Selecting, say, target $tp$ values and in each case “searching” for the $p$ values for which $\xi[p]$ produces it; each will have an associated $fp$ value.
In either case we will have a set of attainable $\{(tp_i,fp_i)\}$ values for the classifier. We can plot those on a graph (as shown in XXXX) where, by convention, $tp$ is on the vertical axis and $fp$ is on the horizontal axis. Note however, by the above method of mixing classifiers upon $\xi$ with different $p$ values we can actually replace the curve with its convex hull. These curves (either the originals or the convex hulls) are called ROC curves, while ROC analysis generally denotes the process of generating ROC curves and then using them to select classifiers.
In addition we can see that for an effective classifier its curve must always lie above the diagonal curve from $(tp,fp)=(0,0)$ to $(tp,fp)=(1,1)$ since we can create two trivial classifiers “always say negative” (with error profile $(0,0)$) and “always say positive” (with error profile $(1,1)$) and use the mixing classifiers trick on them to produce points on the diagonal line. We will call a curve segment “above” or “outside” another one if each point is to the left/above; the important point is that a classifier is better than other classifiers at those points on its curve where it is outside all of the other curves.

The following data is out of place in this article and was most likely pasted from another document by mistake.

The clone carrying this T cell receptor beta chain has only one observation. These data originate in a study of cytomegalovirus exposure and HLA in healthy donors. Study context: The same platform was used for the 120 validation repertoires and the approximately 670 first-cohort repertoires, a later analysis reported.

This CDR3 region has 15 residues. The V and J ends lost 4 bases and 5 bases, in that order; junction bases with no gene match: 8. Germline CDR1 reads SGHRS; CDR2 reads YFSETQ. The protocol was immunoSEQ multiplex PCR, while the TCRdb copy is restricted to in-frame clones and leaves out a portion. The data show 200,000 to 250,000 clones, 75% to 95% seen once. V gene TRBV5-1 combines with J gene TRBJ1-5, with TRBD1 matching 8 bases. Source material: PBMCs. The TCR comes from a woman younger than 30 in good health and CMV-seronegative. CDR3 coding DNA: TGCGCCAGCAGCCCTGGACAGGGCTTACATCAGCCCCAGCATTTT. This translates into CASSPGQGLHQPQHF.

Given multiple tunable classifiers $\xi_1$ to $\xi_N$, each with its own parameters, we can plot their ROC curves on the same graph. This will produce a set of curves which, in general, will intersect each other multiple times. However, we can generally divide the horizontal axis (or the vertical axis) into segments where a given curve is on the `outside'. In most practical cases there will be only a few of these and, as mentioned above, in each segment that classifier is better than the others.
This can be used to choose classifiers in the cases where it’s not known what the precise $(tp,fp)$ trade-off that is desired is. For example, there are the extreme cases that if a classifier is always outside then it is always the best classifier and should be unconditionally chosen and that if a classifier is never outside then it is never the best classifier and can be removed from any consideration.
Additionally it is possible to do things like select the best classifiers with a given hard limit on false positive rate (draw a vertical line at that rate from the horizontal axis and select the last curve it intersects) or with a given trade off between increasing true positive rate by $V$ “allowing” and increase in the false positive rate by $H$ by “sweeping” a line with gradient $V/H$ down from the top-right corner of the graph and selecting the classifier corresponding to the first curve it “hits”.
Although not commonly done, ROC analysis can be extended to the cases of either multi-class classification or where there is a vector of different classes associated with each data item. Part of the reason these are not used very much is that they give rise to surfaces in multi-dimensional space which are very difficult to visualise.